Supporting Others On The Mat
Here we are again. Less than one year after civil unrest erupted across the United States and the world, there is a similar situation brewing once again in Minnesota as Officer Kim Potter shot and killed a 20-year-old Black man, Daunte Wright. Potter has since resigned and has been charged with 2nd-degree manslaughter. All mere miles from where Derek Chauvin’s trial continues for the murder of George Floyd.
It is a situation that is all too familiar. For some, it is a matter that may have been thrust into your face for the first time when you saw Chauvin press his knee on Floyd’s neck for nearly 9 minutes. But it is not new to the Black and Brown people standing around you, sharing the mats with you, training the same techniques as you day in and day out. The students that you teach are aware of the impact of police brutality, misogyny, social injustice, and racism. Some in a personal way, some in an emotional and mental way, but they know.
So, what does that mean for you as a practitioner or instructor of martial arts? You care about your teammates and students, right? It is not just an ideal that you put on the wall, gear to sell, or on social media when you talk about “training with your family,” right? If those are not just empty words, that means it is up to you to show empathy and take the steps needed to gain a better understanding of what others are going through. Educate yourself on what your “brothers” and “sisters” go through in the multitude of hours that are not spent learning arm bars or high kicks. It will go a long way in helping you learn how to support them through times of unrest such as today or even in the “quiet” times before the next one – because there will be a next one.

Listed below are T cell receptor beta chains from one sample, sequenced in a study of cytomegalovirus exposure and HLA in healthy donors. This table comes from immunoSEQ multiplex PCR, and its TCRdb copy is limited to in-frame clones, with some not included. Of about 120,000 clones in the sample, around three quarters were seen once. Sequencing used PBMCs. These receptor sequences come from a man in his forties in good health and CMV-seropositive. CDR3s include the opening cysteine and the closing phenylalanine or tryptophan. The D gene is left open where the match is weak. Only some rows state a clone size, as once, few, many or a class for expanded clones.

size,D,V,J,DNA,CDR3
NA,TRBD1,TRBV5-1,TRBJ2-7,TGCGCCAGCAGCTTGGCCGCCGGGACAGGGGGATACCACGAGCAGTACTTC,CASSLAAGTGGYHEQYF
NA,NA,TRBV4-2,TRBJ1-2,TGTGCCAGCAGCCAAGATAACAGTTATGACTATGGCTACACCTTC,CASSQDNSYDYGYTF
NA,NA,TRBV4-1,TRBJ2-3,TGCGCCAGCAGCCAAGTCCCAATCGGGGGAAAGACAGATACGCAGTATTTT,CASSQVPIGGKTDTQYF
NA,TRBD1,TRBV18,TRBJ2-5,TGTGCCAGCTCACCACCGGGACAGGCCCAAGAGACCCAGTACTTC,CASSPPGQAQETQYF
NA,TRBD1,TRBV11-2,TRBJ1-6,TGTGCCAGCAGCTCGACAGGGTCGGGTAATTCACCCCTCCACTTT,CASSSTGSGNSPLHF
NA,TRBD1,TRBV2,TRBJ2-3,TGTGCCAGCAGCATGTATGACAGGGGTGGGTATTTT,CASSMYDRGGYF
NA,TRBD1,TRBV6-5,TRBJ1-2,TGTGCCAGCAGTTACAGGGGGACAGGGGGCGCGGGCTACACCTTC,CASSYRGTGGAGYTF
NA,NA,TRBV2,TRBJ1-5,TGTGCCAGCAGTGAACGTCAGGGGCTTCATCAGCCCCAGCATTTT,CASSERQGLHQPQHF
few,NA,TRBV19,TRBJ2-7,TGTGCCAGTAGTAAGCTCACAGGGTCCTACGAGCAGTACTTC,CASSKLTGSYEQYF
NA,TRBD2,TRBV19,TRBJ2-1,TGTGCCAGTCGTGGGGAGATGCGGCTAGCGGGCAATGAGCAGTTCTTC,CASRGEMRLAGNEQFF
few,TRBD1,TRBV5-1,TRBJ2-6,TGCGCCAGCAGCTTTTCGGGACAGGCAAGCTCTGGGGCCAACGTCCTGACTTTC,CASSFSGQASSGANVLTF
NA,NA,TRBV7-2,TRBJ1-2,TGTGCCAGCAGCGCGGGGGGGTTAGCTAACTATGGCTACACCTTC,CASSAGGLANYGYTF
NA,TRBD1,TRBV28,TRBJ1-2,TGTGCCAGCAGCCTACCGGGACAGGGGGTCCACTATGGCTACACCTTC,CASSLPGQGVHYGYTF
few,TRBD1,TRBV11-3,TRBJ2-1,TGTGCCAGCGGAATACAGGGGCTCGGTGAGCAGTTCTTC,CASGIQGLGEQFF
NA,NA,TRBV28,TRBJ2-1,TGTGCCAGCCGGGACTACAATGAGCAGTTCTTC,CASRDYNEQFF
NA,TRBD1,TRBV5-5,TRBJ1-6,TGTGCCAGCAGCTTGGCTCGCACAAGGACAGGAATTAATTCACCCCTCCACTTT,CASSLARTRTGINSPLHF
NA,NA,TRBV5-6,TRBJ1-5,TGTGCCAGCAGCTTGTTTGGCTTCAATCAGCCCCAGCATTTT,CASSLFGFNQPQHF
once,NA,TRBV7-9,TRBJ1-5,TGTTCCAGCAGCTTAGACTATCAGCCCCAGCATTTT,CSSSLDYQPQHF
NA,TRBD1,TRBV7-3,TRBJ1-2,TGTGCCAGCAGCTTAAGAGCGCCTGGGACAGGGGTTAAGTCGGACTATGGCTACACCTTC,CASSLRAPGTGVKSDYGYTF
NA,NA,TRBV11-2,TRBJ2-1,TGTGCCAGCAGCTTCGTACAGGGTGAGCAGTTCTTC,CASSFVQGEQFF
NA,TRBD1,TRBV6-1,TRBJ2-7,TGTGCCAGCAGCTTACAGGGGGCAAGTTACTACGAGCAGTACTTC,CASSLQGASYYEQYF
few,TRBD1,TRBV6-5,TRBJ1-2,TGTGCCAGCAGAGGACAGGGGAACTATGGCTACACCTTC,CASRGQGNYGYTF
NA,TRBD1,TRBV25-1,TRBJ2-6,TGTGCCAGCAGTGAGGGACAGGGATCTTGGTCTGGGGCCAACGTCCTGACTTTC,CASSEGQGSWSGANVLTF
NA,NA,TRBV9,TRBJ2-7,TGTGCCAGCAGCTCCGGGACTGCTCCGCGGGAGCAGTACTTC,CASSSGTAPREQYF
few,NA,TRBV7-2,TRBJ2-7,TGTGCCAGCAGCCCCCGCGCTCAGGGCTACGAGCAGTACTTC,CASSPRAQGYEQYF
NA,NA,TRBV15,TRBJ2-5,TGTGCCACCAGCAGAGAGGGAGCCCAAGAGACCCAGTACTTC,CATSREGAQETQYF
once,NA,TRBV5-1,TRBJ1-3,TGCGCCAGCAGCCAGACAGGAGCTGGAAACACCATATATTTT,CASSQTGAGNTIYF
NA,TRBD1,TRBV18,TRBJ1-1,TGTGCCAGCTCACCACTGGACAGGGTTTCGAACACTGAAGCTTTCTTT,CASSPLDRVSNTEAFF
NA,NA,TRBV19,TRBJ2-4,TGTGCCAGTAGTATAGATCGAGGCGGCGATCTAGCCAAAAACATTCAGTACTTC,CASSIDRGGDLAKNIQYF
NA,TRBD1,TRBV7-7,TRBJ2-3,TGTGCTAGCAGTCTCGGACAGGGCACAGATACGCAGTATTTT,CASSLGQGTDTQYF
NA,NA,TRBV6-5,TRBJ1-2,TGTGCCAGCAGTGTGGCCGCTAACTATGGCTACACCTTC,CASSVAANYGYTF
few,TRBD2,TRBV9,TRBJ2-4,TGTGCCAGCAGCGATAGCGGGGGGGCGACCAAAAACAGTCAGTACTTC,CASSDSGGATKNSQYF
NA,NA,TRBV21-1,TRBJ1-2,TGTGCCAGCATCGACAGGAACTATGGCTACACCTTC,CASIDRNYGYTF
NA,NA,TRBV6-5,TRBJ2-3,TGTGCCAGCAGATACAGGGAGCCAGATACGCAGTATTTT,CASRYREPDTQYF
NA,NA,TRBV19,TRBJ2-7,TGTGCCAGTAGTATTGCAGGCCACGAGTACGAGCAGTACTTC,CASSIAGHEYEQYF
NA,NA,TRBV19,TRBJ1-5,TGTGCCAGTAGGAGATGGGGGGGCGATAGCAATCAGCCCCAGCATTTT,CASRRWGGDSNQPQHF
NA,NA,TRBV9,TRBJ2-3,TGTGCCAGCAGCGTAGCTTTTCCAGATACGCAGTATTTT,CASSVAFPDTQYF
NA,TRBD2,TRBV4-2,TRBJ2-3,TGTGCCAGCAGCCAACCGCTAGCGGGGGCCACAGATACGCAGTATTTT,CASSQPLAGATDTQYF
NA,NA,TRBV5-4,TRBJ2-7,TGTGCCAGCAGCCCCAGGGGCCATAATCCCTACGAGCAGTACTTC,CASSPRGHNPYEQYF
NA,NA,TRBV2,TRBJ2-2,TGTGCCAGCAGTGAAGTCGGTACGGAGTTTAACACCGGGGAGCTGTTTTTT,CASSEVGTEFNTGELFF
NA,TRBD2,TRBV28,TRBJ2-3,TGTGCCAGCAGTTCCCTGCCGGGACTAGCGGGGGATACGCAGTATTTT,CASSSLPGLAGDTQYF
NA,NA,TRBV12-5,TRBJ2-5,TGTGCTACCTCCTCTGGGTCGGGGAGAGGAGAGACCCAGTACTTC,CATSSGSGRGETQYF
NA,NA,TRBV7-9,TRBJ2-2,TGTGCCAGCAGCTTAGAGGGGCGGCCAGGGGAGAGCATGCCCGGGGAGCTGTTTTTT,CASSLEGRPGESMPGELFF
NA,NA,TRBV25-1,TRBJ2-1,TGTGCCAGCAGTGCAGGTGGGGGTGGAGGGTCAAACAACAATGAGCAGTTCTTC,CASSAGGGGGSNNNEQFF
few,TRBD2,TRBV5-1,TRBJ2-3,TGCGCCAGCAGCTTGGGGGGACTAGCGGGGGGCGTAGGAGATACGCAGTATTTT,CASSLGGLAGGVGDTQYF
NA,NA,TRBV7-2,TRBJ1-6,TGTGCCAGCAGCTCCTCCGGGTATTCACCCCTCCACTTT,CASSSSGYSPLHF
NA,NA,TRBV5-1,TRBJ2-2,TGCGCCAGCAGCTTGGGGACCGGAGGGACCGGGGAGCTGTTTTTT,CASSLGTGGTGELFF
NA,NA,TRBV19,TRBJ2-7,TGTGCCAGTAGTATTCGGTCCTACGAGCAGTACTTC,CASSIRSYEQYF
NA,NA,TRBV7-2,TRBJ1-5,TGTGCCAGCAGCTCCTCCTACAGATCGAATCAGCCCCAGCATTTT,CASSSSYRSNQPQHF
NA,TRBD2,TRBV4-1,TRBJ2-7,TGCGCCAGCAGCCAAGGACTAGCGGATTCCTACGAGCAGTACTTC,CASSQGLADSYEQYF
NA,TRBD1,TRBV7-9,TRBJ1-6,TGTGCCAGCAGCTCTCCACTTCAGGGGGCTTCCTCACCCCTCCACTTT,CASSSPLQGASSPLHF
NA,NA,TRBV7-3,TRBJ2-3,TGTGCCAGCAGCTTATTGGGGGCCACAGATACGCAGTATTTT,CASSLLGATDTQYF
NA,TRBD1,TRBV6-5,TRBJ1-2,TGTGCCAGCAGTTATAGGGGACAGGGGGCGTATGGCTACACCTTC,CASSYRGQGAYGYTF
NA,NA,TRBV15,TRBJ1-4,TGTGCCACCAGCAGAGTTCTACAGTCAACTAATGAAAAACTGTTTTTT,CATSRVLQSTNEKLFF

Some voices will have you believe that martial arts itself is apolitical. That could not be further from the truth. Even if it was, that does not override the fact that members of the community in which our martial arts academies practice are politicized for just existing. Do not ignore what is going on in the world around your gym. Speak to your students. Speak to your teammates. The simple act goes much further than many would expect. Besides, silence begets ignorance and is a problem in its own right.